Long before the vast planetary surveillance programs being carried out by the Five Eyes team were revealed by Edward Snowden, there was Echelon, a similarly globe-spanning system for slurping up communications. The person who did more than anyone to expose this top-secret collaboration was the UK journalist Duncan Campbell:

In 1988, he revealed the existence of the ECHELON project, which has since 1997 become controversial throughout the world. In 1998, he was asked by the European Parliament to report on the development of surveillance technology and the risk of abuse of economic information, especially in relation to the ECHELON system. His report, “Interception Capabilities 2000” was approved by the European Parliament in April 1999, and presented to the parliament in Brussels in February 2000. In July 2000, the European Parliament appointed a committee of 36 MEPs to further investigate the ECHELON system.

The MEPs wrote another report, “on the existence of a global system for the interception of private and commercial communications (ECHELON interception system)”, which was presented in July 2001. It would doubtless have created some pretty big waves in the EU had not the attack on the Twin Towers a few months later meant that nobody wanted to be seen weakening the intelligence services. The report was filed and Echelon was forgotten — and carried on as before. A new article by Campbell published in The Register shows that around the same time that most politicians lost interest in exposing mass surveillance, the UK government was busily building another, highly-intrusive monitoring system that wasonly acknowledged very recently:

Finally, on November 4th [2015], the Home Office took the lid off what had been going on secretly since 2000. Asking Parliament to allow mass surveillance of telephone records to continue, Home Secretary Theresa May admitted that “under Section 94 of the Telecommunications Act 1984 … successive governments have approved the security and intelligence agencies’ access” to [bulk] communications data from communication service providers”, claiming that it helped MI5 “thwart a number of attacks here in the UK”.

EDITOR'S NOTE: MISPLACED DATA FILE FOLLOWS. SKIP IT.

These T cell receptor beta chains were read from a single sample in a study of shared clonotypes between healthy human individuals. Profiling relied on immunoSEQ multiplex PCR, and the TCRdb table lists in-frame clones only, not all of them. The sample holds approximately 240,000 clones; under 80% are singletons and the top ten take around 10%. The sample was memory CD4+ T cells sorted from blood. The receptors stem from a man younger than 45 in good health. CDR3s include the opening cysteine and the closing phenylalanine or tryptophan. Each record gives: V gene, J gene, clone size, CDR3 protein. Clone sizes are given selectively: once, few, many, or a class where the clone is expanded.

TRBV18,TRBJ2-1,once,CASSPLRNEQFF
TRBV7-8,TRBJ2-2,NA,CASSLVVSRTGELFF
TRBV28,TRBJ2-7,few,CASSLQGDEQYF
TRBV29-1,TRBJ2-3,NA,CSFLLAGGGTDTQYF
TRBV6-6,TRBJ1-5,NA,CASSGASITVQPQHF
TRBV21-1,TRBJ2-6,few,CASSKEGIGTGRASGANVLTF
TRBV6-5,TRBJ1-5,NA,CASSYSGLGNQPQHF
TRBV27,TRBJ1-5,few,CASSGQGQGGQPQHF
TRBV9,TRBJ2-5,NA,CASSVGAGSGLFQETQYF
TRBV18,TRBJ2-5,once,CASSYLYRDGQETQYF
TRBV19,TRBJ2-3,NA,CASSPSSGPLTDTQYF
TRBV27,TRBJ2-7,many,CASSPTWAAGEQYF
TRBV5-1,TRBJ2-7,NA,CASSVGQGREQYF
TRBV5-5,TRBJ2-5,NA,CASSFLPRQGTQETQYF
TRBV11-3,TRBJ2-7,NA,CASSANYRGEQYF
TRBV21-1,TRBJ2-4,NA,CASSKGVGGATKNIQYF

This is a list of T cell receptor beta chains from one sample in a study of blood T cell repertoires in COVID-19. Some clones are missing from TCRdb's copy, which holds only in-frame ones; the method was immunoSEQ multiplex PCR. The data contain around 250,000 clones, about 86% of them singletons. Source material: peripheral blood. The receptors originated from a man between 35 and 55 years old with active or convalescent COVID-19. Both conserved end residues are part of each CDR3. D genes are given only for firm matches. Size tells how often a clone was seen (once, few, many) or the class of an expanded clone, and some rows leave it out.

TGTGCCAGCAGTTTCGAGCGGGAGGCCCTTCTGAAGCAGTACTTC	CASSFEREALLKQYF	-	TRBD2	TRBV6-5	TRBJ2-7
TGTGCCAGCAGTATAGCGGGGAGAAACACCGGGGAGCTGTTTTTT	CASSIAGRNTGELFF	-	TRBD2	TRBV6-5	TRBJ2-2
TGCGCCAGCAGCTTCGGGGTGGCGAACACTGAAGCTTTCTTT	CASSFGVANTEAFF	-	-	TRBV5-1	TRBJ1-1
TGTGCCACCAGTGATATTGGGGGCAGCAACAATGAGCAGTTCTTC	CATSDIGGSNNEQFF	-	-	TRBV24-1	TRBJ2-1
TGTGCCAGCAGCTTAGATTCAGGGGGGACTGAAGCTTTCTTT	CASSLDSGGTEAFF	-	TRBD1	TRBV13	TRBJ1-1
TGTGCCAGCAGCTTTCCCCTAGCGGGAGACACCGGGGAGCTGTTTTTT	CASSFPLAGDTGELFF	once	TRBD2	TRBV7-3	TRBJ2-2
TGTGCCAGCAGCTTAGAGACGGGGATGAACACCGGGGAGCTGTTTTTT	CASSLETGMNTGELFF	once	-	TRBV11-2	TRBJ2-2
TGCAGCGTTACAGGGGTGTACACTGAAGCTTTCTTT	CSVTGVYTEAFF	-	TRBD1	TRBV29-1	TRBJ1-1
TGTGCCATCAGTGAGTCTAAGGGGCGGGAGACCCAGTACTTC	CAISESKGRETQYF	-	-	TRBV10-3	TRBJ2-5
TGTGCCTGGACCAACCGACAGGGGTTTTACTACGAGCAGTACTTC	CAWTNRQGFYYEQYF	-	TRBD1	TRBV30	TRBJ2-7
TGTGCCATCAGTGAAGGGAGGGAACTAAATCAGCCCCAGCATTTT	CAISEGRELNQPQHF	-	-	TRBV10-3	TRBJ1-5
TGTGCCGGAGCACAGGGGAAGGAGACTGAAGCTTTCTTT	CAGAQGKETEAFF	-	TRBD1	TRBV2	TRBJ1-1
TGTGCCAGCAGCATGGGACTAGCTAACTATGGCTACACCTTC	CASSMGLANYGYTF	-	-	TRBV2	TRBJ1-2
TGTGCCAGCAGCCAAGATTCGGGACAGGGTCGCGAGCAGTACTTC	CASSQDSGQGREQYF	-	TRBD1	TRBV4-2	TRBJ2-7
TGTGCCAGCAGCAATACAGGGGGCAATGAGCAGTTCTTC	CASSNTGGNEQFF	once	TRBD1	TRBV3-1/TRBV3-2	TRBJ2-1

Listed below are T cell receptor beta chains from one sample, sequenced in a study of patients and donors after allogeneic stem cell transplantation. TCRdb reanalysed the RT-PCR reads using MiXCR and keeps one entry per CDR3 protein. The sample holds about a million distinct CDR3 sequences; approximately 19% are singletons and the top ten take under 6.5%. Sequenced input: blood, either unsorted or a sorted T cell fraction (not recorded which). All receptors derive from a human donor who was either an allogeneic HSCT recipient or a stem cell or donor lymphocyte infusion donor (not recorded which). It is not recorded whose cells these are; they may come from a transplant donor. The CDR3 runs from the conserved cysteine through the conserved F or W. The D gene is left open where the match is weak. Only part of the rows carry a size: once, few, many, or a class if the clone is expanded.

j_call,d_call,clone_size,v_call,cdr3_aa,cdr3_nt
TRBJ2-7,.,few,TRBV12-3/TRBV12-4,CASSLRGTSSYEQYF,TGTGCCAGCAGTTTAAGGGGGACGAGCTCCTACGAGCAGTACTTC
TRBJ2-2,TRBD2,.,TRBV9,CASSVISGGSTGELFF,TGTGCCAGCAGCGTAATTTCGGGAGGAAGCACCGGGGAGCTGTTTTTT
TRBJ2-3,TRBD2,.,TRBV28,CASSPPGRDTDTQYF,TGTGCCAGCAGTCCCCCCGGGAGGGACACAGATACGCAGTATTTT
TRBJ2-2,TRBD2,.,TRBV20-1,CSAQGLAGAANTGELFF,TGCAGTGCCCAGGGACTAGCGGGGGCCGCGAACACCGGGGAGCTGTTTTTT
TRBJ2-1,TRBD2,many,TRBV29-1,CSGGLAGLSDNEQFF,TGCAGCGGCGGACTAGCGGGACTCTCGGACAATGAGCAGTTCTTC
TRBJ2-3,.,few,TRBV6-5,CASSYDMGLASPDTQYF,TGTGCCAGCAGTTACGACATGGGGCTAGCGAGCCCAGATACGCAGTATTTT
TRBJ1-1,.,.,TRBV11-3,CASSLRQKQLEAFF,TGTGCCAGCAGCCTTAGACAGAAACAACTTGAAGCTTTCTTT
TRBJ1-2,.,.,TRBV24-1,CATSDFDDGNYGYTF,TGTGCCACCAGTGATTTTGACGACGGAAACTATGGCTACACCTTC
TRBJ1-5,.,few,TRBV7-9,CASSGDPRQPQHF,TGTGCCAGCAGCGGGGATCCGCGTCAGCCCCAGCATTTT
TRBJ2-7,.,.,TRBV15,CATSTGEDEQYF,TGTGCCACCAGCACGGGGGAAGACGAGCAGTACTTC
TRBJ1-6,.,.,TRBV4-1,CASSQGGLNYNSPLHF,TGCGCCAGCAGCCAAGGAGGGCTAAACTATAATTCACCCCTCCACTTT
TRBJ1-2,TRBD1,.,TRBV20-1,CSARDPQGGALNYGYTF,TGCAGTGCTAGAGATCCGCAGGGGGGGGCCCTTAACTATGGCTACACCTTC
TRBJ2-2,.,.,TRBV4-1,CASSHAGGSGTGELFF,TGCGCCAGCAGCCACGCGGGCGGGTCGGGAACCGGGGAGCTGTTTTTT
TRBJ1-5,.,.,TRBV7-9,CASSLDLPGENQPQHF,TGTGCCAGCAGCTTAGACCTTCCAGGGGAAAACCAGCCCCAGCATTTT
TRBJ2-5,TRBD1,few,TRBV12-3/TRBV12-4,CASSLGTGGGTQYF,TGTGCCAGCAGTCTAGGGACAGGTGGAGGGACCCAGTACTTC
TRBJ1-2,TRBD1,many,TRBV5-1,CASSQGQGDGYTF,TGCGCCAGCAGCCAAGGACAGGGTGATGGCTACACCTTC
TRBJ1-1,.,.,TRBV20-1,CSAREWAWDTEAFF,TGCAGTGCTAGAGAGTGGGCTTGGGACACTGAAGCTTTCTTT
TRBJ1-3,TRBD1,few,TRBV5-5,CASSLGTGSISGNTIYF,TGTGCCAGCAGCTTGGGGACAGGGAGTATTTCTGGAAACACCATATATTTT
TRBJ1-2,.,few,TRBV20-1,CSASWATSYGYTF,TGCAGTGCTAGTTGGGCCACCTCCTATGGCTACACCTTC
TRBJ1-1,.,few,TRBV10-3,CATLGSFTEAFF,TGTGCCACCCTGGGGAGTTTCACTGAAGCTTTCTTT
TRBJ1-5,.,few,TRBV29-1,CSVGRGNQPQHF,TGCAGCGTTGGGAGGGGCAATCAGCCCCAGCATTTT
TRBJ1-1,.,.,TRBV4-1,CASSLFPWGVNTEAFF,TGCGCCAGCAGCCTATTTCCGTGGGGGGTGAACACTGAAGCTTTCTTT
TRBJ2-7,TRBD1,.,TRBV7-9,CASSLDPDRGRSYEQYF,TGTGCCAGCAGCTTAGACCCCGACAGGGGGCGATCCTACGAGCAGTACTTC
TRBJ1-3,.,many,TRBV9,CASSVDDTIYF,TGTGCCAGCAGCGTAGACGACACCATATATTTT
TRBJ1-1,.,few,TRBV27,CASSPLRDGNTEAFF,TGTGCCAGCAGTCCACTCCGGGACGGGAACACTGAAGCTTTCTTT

According to Campbell, that “bulk communications data” includes detailed records of telephone calls, health records, personal credit card and banking transactions, flight bookings and internet records. As he points out, the fact that all this data was being gathered secretly meant that repeated — and heated — Parliamentary debates about whether it should be collected, conducted in the belief that currently it was not, were a complete sham:

MPs and peers spent months arguing about a pretence, and in ignorance of the cost and human rights implications of what successive governments were doing in secret.

As well as duplicity, that bespeaks a stunning contempt on the part of the UK government for both Parliament and the public. That indifference to people’s concerns is also manifest in the latest attempt to bring in a Snooper’s Charter, officially known as the Investigatory Powers Bill. Campbell points out that the only response from the UK authorities to widespread fears about the creation of a huge, intrusive database recording key aspects of UK citizens’ lives is to pretend it doesn’t exist:

Vigilance on behalf of liberty has had little discernible impact, except in the field of semantics. Across 299 pages in the new Investigatory Powers Bill, the word “database” does not appear once.

Billions of call and internet records, stolen financial data, intercepted travel records, a heap of bulk personal datasets on matters including religion, racial or ethnic origin, political views, medical condition, sexual orientation, or legally privileged, journalistic or otherwise confidential information, all joined up together and archived in secret do not constitute a “database”, whatever techie readers may think. And that’s official.

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